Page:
The Long Firm became a bestseller and BBC miniseries, thereby spawning, where it perhaps neednt have, a “Harry Starks trilogy” and although the closer, truecrime (2003), improves considerably on the second installment, He Kills Coppers (2001), both have a plodding, dutiful quality, as if Arnott were executing a brief rather than fulfilling a design. There were signs of regeneration in Johnny Come Home (2006), about political belief and personal betrayal in a 1972 London gripped by glam rock and terrorism, and The Devil’s Paintbrush (2009) upped the imaginative ante in several respects chiefly by leaving the womb of Mother London and the cultural familiarities of the 1960s and ‘70s for Paris in 1903, to depict the historical encounter of Aleister Crowley and British Army hero Sir Hector Macdonald.

That breakthrough now leads logically, and happily, to The House of Rumour, which covers roughly seventy years and encompasses, not just England and the continent, but Earth and outer space. Where Arnott will venture next, I wouldn’t guess; but I hope he sticks with his great theme, which is the power of secrets. “Imagine if we could unlock that,” Crowley muses in The Devil’s Paintbrush. “Unleash it.” The secret holds the same seduction offered by art, religion, science, law the promise of an answer. Despite his narrator’s metaphor of free particles, Arnott doesn’t say that history is the sum of random collisions, and therefore absurd, weightless. He says that history is weightier, less random than we can know, because at innumerable decision points, great and small some minutely documented for posterity, most now dead with their owners another choice could have been made. Why a decision went as it did, why history turned a certain way: That is the secret. We can call these facts obvious, and so dismiss them. But like any good novel, The House of Rumour makes the obvious problematic, the factual mysterious. It makes the question of what is real in our world feel like the biggest secret of all.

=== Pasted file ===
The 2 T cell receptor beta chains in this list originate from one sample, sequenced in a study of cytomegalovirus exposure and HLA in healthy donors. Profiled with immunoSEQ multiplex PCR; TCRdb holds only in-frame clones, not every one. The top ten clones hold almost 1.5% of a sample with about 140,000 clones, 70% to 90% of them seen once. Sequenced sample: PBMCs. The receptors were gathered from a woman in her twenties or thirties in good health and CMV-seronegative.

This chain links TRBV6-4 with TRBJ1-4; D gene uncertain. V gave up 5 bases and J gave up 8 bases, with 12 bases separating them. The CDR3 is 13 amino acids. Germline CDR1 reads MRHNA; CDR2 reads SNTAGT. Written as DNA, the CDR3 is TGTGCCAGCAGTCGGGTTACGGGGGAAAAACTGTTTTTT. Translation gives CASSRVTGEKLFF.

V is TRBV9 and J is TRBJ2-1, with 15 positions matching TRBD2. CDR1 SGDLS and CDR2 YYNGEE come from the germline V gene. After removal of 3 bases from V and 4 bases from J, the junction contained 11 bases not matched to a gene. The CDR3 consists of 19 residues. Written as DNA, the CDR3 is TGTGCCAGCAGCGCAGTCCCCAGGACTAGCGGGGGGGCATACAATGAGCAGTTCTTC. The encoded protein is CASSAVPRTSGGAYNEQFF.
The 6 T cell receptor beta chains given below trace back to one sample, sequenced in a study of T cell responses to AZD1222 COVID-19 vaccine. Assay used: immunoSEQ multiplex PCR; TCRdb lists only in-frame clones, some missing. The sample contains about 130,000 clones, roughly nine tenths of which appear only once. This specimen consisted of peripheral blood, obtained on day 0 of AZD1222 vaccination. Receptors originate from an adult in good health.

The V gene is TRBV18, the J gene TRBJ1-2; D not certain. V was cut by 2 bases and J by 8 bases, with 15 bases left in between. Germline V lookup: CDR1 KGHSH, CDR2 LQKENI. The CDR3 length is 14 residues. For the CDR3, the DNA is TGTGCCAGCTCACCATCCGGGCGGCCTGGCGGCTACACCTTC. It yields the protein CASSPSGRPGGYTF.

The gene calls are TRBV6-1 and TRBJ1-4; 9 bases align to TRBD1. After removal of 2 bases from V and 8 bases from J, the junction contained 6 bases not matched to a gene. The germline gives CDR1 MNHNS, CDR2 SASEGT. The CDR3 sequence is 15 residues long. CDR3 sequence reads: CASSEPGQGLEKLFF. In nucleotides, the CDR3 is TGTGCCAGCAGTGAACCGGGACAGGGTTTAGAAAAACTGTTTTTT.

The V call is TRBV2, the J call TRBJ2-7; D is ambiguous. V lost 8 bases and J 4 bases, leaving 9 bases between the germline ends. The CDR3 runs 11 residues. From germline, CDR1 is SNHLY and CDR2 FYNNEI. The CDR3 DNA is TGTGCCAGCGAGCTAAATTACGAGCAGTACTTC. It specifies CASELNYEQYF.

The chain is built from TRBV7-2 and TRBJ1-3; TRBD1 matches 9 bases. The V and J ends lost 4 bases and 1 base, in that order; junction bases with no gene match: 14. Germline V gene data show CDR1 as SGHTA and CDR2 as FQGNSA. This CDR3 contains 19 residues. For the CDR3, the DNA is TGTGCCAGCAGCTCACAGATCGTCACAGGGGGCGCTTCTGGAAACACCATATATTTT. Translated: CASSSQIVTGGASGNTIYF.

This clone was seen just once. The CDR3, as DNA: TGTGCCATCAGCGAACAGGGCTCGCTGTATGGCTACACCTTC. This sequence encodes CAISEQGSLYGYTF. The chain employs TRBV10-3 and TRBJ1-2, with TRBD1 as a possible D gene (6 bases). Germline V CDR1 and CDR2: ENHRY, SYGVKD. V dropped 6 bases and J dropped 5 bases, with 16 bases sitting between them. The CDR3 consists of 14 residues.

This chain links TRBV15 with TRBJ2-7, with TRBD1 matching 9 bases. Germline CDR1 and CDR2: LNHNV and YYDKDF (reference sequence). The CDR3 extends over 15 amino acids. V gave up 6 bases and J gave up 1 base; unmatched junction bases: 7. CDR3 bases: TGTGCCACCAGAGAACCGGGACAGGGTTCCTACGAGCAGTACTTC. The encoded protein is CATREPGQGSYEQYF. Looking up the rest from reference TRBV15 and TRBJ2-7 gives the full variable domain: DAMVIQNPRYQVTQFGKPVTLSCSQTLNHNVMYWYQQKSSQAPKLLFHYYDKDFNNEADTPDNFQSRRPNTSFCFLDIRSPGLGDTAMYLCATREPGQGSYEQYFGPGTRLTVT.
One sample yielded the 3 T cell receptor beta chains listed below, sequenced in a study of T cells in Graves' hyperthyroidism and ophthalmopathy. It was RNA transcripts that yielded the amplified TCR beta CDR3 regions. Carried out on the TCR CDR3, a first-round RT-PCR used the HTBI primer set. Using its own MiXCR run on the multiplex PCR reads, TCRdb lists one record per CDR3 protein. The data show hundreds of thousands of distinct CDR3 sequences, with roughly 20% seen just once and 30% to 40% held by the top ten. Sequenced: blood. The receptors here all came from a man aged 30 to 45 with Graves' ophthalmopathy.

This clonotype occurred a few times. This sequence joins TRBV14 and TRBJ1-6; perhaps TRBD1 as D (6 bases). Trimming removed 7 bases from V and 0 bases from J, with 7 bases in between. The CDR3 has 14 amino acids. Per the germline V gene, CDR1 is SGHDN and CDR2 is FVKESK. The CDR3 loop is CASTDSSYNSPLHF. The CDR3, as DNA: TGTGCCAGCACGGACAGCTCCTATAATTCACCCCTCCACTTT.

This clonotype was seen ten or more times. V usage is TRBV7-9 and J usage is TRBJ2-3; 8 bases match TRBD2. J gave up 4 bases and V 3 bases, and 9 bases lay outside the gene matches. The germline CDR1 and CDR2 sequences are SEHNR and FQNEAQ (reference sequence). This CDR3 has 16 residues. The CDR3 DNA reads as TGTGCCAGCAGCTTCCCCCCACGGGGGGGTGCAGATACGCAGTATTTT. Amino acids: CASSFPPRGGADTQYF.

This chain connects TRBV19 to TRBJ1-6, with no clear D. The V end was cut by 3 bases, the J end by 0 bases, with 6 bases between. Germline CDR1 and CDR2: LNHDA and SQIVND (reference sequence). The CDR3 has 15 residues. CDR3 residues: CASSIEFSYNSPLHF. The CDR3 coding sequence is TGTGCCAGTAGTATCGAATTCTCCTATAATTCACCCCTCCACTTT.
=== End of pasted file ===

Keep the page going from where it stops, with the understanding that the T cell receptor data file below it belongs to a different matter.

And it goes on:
– Devin McKinney is the author of Magic Circles: The Beatles in Dream and History (2003), The Man Who Saw a Ghost: The Life and Work of Henry Fonda (2012), and Jesusmania! The Bootleg Superstar of Gettysburg College (2016). Formerly a music columnist (The American Prospect), blogger (Hey Dullblog), and TV writer (The Food Network), he has appeared in numerous publications and contributes regularly to Critics at Large and the pop culture site HiLobrow. He is employed as an archivist at Gettysburg College in Gettysburg, Pennsylvania, where he lives with his wife and their three cats. His website is devinmckinney.com.